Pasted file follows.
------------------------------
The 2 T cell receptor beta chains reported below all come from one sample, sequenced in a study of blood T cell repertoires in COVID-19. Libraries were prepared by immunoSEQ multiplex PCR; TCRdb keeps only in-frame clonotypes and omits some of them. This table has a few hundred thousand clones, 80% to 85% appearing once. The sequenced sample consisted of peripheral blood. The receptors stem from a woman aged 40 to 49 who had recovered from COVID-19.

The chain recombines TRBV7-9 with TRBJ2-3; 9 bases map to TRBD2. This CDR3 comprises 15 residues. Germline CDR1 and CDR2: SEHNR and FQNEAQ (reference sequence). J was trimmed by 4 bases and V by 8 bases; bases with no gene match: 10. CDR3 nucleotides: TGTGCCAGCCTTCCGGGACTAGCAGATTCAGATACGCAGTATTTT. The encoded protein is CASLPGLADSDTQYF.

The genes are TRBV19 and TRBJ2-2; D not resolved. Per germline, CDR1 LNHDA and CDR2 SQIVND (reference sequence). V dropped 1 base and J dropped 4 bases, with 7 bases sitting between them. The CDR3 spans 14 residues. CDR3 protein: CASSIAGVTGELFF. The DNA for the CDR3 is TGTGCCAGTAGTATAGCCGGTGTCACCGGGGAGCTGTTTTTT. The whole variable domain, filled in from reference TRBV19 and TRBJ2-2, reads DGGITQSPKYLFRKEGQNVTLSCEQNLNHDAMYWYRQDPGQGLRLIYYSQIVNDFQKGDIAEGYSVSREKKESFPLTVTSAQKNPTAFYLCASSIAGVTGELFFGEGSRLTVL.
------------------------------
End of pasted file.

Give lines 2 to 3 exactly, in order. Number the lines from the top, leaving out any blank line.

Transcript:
The chain recombines TRBV7-9 with TRBJ2-3; 9 bases map to TRBD2. This CDR3 comprises 15 residues. Germline CDR1 and CDR2: SEHNR and FQNEAQ (reference sequence). J was trimmed by 4 bases and V by 8 bases; bases with no gene match: 10. CDR3 nucleotides: TGTGCCAGCCTTCCGGGACTAGCAGATTCAGATACGCAGTATTTT. The encoded protein is CASLPGLADSDTQYF.

The genes are TRBV19 and TRBJ2-2; D not resolved. Per germline, CDR1 LNHDA and CDR2 SQIVND (reference sequence). V dropped 1 base and J dropped 4 bases, with 7 bases sitting between them. The CDR3 spans 14 residues. CDR3 protein: CASSIAGVTGELFF. The DNA for the CDR3 is TGTGCCAGTAGTATAGCCGGTGTCACCGGGGAGCTGTTTTTT. The whole variable domain, filled in from reference TRBV19 and TRBJ2-2, reads DGGITQSPKYLFRKEGQNVTLSCEQNLNHDAMYWYRQDPGQGLRLIYYSQIVNDFQKGDIAEGYSVSREKKESFPLTVTSAQKNPTAFYLCASSIAGVTGELFFGEGSRLTVL.